Interview with Ben Fordham, 2GB Breakfast
Ben Fordham: Now, the Prime Minister won't be getting a lot of sleep at the moment. He's spent all weekend of the G7 in Cornwall. Overnight, he's met with the queen, he's met with Boris Johnson and now the French president, Emmanuel Macron. But the biggest take away from Scott Morrison's Euro trip is Australia's new free trade deal with the UK. When the ink dries, up to 99 per cent of Australian goods will enter the UK duty-free. British tariffs on Aussie beef, dairy and sugar will be phased out over the next 15 years. The age limit for working holiday visas will increase to 35. That's for both countries. A rule has been scrapped which forced Brits on 12 month working visas to work for three months on a farm here in Australia if they wanted to extend for another year. And at the same time, a new agriculture visa has been created separate to the working holiday visas. And crucially, Boris Johnson says Britain stands shoulder to shoulder with Australia in our war of words with China. Marise Payne, our Foreign Minister, is live on the line. Minister, good morning to you.
Marise Payne: Good morning, Ben.
Ben Fordham: It's comforting to hear those words from Boris Johnson when it comes to our relationship with China.
Marise Payne: It's been a very productive visit for the Prime Minister in the UK, both through the G7+ and with the agreement on a new FTA. I think it's the right deal for Australia and the United Kingdom. And it's a very powerful message that it's the first deal that the UK has made since they left the EU.
Ben Fordham: How is the UK planning on being shoulder-to-shoulder with Australia in this region?
Marise Payne: Well, I think what the G7+ has shown is a very broad understanding of Australia's consistent position in standing up for liberal democratic principles in our region. We found, as the Prime Minister said, a very high level of awareness about the impact of tensions in the Indo-Pacific and a very strong level of support for our stance, our consistent and clear stand, on those liberal democratic values. Importantly, we know the UK's new aircraft carrier is visiting the region, Her Majesty’s Ship Queen Elizabeth. That is part of an increasing presence of international countries in this region. France has been part of the region – and a number of others – in recent times in exercises. So that awareness is certainly broadening and the G7+ has very strongly reinforced that.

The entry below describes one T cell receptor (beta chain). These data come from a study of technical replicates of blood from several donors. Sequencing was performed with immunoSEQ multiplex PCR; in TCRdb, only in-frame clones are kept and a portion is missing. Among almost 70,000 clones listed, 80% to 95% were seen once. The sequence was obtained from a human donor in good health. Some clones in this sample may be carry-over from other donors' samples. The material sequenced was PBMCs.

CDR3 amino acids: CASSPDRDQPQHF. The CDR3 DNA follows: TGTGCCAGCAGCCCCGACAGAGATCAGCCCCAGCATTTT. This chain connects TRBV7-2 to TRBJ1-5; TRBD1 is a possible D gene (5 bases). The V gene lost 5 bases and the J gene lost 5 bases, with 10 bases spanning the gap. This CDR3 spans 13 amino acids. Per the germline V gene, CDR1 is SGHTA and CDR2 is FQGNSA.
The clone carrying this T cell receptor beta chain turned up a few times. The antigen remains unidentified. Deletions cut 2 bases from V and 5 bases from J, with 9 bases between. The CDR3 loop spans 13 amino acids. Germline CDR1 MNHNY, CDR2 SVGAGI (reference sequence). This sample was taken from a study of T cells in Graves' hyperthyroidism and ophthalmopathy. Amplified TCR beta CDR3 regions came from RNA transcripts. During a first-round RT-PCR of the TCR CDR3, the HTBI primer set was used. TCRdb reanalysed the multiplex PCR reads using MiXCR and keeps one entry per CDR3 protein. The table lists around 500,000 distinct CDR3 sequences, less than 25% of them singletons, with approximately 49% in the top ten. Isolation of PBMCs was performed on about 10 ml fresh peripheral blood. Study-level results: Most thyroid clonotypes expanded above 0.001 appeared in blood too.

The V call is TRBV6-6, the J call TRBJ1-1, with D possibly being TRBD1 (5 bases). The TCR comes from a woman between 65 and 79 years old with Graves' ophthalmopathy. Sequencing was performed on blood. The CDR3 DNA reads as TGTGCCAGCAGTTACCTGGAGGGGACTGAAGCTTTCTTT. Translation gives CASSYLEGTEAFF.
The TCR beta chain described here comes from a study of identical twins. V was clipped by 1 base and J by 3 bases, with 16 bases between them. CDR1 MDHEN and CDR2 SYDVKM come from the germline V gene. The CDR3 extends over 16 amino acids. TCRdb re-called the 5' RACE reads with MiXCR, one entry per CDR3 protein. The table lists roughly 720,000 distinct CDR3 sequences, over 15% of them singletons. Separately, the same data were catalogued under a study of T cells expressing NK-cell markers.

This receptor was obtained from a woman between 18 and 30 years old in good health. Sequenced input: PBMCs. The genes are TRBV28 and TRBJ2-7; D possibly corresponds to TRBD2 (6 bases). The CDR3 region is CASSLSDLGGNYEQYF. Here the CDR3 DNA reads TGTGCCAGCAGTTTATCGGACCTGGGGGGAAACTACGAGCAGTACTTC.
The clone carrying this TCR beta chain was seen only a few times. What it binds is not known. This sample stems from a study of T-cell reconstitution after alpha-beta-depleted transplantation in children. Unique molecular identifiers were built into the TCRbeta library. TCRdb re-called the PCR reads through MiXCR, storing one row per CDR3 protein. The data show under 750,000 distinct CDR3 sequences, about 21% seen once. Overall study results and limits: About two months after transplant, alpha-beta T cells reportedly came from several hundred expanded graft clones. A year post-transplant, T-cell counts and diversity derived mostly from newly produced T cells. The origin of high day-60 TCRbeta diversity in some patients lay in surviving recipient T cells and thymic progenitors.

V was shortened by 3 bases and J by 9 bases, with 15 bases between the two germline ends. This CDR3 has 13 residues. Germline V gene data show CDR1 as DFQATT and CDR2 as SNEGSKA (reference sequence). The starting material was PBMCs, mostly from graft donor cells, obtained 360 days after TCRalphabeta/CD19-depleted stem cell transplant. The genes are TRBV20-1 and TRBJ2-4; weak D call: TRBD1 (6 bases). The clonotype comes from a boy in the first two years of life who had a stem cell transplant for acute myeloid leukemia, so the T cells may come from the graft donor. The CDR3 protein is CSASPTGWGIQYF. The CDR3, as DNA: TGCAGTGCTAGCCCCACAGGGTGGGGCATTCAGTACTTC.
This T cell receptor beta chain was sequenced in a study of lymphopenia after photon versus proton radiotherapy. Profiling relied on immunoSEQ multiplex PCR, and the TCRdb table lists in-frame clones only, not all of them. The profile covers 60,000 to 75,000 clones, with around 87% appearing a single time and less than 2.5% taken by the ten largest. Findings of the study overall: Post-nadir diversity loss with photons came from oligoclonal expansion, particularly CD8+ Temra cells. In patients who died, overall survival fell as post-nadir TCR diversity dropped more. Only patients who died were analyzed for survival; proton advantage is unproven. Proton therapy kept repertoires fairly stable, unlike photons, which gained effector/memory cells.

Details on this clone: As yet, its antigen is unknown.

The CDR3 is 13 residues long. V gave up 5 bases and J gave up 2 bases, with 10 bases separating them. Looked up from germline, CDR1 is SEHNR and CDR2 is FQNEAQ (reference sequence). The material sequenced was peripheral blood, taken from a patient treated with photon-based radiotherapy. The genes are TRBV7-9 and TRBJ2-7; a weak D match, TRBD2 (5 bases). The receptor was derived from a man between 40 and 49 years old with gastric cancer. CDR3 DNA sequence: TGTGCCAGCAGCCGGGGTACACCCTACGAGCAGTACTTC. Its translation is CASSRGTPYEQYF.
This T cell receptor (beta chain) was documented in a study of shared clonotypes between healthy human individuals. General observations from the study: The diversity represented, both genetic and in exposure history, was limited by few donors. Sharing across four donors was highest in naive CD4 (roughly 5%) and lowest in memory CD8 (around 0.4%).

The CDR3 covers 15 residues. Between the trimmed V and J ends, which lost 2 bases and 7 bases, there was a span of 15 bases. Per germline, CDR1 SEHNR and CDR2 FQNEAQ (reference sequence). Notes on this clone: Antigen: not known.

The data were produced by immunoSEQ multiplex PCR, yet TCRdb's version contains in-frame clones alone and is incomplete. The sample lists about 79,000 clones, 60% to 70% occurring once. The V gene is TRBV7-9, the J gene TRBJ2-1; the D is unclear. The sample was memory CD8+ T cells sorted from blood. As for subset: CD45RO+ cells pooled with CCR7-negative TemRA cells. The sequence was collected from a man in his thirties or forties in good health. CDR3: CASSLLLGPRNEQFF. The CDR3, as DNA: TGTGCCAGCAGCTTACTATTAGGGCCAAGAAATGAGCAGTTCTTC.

Ben Fordham: Is the British aircraft carrier here to send a message?
Marise Payne: Well, the British aircraft carrier is here to say that that Britain is global Britain. Britain views our region importantly, strategically and politically – and as we've seen in the last couple of days, certainly in a trade sense. They know that there are huge business opportunities to be gained through the FTA itself. So, it's a combination of presence, if you like, a significant new free trade agreement, diplomatic engagement, military engagement, which we absolutely welcome. Freedom-loving democracies are always welcome in our region.
Ben Fordham: Minister, when it comes to our relationship with China, it's in both of our interests for things to settle. But the Foreign Minister in Taiwan, Dr Joseph Wu, says in no uncertain terms, China is preparing for war. He says this is something Australia hasn't experienced yet, but it is coming. Does that concern you?
Marise Payne: Well, I take the observations made by Dr Wu seriously. But importantly, Australia's strong view is that conflict in the Taiwan Strait is in no one's interest. And we would support and seek resolution of cross-Strait differences to occur without the threat or the use of force or coercion. And in fact, the job of responsible countries, whether it's Australia, allies like the United States, is to work on a path that best preserves the regional order, that avoids us getting to the point of conflict. And we work on that every single day in the work that I do.
Ben Fordham: The G7 leaders have come up with a plan to take on China's Belt and Road Initiative. It's called Build Back Better World. And you've also been going through some of these agreements that have been struck by state governments and universities with Beijing. Am I right in saying there are more of them headed towards the shredder?